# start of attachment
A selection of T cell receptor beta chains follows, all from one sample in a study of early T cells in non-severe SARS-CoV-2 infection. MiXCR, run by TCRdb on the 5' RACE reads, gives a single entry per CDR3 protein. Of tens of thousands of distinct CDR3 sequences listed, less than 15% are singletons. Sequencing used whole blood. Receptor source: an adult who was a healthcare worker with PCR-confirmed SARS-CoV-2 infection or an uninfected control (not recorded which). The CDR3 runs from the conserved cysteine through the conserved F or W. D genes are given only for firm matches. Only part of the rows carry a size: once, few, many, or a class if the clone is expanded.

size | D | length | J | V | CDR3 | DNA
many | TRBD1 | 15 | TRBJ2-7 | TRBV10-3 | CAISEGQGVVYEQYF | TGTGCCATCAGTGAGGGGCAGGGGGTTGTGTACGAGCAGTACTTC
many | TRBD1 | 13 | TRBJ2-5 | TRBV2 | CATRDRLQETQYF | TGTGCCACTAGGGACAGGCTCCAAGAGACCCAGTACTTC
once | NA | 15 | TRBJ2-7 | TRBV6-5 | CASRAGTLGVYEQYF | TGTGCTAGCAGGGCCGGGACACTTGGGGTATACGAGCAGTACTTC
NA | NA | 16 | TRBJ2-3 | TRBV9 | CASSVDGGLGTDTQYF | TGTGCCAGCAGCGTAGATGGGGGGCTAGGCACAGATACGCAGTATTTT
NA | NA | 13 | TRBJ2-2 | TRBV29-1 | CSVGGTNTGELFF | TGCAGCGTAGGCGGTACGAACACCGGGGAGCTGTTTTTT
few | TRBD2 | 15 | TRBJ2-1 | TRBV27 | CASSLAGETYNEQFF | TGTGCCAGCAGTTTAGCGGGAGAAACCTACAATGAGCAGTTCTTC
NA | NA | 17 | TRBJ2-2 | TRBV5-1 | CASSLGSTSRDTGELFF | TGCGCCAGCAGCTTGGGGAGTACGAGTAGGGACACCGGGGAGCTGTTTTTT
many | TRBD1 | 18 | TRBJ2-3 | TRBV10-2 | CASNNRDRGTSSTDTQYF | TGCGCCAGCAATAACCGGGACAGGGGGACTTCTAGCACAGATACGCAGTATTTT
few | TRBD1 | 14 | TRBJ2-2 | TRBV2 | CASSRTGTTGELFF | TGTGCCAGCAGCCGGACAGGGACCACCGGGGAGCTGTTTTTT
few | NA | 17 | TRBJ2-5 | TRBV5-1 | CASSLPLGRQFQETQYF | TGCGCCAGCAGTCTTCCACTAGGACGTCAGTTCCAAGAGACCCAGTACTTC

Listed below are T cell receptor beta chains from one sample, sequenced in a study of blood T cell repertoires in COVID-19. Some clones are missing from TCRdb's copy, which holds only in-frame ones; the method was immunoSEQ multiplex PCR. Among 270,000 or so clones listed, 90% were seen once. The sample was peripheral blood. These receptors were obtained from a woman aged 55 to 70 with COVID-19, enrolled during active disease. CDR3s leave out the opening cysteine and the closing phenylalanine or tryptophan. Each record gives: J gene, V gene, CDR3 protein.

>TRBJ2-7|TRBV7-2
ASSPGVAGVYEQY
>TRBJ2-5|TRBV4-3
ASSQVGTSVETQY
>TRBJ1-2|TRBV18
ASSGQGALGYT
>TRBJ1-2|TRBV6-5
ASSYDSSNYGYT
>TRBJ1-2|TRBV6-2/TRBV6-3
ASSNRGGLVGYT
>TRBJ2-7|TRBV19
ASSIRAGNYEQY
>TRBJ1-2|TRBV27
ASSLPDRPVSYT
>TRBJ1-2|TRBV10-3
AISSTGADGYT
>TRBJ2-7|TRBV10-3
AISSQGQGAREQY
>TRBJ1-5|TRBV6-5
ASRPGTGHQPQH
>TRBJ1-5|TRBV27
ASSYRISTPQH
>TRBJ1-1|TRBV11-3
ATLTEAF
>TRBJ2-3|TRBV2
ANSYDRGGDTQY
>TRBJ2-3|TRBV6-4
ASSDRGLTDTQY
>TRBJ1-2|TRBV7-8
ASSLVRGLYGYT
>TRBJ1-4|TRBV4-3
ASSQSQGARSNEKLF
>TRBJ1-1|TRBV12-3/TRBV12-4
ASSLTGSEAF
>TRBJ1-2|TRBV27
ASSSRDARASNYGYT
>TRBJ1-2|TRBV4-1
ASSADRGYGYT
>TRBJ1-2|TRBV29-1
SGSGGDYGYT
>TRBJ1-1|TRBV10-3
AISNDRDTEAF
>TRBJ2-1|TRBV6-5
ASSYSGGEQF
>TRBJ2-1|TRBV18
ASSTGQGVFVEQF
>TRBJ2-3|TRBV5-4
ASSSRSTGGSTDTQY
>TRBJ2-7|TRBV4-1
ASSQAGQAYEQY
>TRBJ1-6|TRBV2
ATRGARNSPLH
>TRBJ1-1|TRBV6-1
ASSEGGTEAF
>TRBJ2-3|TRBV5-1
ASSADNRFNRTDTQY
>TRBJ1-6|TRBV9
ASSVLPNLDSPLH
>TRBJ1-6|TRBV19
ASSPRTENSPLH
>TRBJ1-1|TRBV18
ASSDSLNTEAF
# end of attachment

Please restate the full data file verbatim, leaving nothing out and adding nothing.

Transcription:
A selection of T cell receptor beta chains follows, all from one sample in a study of early T cells in non-severe SARS-CoV-2 infection. MiXCR, run by TCRdb on the 5' RACE reads, gives a single entry per CDR3 protein. Of tens of thousands of distinct CDR3 sequences listed, less than 15% are singletons. Sequencing used whole blood. Receptor source: an adult who was a healthcare worker with PCR-confirmed SARS-CoV-2 infection or an uninfected control (not recorded which). The CDR3 runs from the conserved cysteine through the conserved F or W. D genes are given only for firm matches. Only part of the rows carry a size: once, few, many, or a class if the clone is expanded.

size | D | length | J | V | CDR3 | DNA
many | TRBD1 | 15 | TRBJ2-7 | TRBV10-3 | CAISEGQGVVYEQYF | TGTGCCATCAGTGAGGGGCAGGGGGTTGTGTACGAGCAGTACTTC
many | TRBD1 | 13 | TRBJ2-5 | TRBV2 | CATRDRLQETQYF | TGTGCCACTAGGGACAGGCTCCAAGAGACCCAGTACTTC
once | NA | 15 | TRBJ2-7 | TRBV6-5 | CASRAGTLGVYEQYF | TGTGCTAGCAGGGCCGGGACACTTGGGGTATACGAGCAGTACTTC
NA | NA | 16 | TRBJ2-3 | TRBV9 | CASSVDGGLGTDTQYF | TGTGCCAGCAGCGTAGATGGGGGGCTAGGCACAGATACGCAGTATTTT
NA | NA | 13 | TRBJ2-2 | TRBV29-1 | CSVGGTNTGELFF | TGCAGCGTAGGCGGTACGAACACCGGGGAGCTGTTTTTT
few | TRBD2 | 15 | TRBJ2-1 | TRBV27 | CASSLAGETYNEQFF | TGTGCCAGCAGTTTAGCGGGAGAAACCTACAATGAGCAGTTCTTC
NA | NA | 17 | TRBJ2-2 | TRBV5-1 | CASSLGSTSRDTGELFF | TGCGCCAGCAGCTTGGGGAGTACGAGTAGGGACACCGGGGAGCTGTTTTTT
many | TRBD1 | 18 | TRBJ2-3 | TRBV10-2 | CASNNRDRGTSSTDTQYF | TGCGCCAGCAATAACCGGGACAGGGGGACTTCTAGCACAGATACGCAGTATTTT
few | TRBD1 | 14 | TRBJ2-2 | TRBV2 | CASSRTGTTGELFF | TGTGCCAGCAGCCGGACAGGGACCACCGGGGAGCTGTTTTTT
few | NA | 17 | TRBJ2-5 | TRBV5-1 | CASSLPLGRQFQETQYF | TGCGCCAGCAGTCTTCCACTAGGACGTCAGTTCCAAGAGACCCAGTACTTC

Listed below are T cell receptor beta chains from one sample, sequenced in a study of blood T cell repertoires in COVID-19. Some clones are missing from TCRdb's copy, which holds only in-frame ones; the method was immunoSEQ multiplex PCR. Among 270,000 or so clones listed, 90% were seen once. The sample was peripheral blood. These receptors were obtained from a woman aged 55 to 70 with COVID-19, enrolled during active disease. CDR3s leave out the opening cysteine and the closing phenylalanine or tryptophan. Each record gives: J gene, V gene, CDR3 protein.

>TRBJ2-7|TRBV7-2
ASSPGVAGVYEQY
>TRBJ2-5|TRBV4-3
ASSQVGTSVETQY
>TRBJ1-2|TRBV18
ASSGQGALGYT
>TRBJ1-2|TRBV6-5
ASSYDSSNYGYT
>TRBJ1-2|TRBV6-2/TRBV6-3
ASSNRGGLVGYT
>TRBJ2-7|TRBV19
ASSIRAGNYEQY
>TRBJ1-2|TRBV27
ASSLPDRPVSYT
>TRBJ1-2|TRBV10-3
AISSTGADGYT
>TRBJ2-7|TRBV10-3
AISSQGQGAREQY
>TRBJ1-5|TRBV6-5
ASRPGTGHQPQH
>TRBJ1-5|TRBV27
ASSYRISTPQH
>TRBJ1-1|TRBV11-3
ATLTEAF
>TRBJ2-3|TRBV2
ANSYDRGGDTQY
>TRBJ2-3|TRBV6-4
ASSDRGLTDTQY
>TRBJ1-2|TRBV7-8
ASSLVRGLYGYT
>TRBJ1-4|TRBV4-3
ASSQSQGARSNEKLF
>TRBJ1-1|TRBV12-3/TRBV12-4
ASSLTGSEAF
>TRBJ1-2|TRBV27
ASSSRDARASNYGYT
>TRBJ1-2|TRBV4-1
ASSADRGYGYT
>TRBJ1-2|TRBV29-1
SGSGGDYGYT
>TRBJ1-1|TRBV10-3
AISNDRDTEAF
>TRBJ2-1|TRBV6-5
ASSYSGGEQF
>TRBJ2-1|TRBV18
ASSTGQGVFVEQF
>TRBJ2-3|TRBV5-4
ASSSRSTGGSTDTQY
>TRBJ2-7|TRBV4-1
ASSQAGQAYEQY
>TRBJ1-6|TRBV2
ATRGARNSPLH
>TRBJ1-1|TRBV6-1
ASSEGGTEAF
>TRBJ2-3|TRBV5-1
ASSADNRFNRTDTQY
>TRBJ1-6|TRBV9
ASSVLPNLDSPLH
>TRBJ1-6|TRBV19
ASSPRTENSPLH
>TRBJ1-1|TRBV18
ASSDSLNTEAF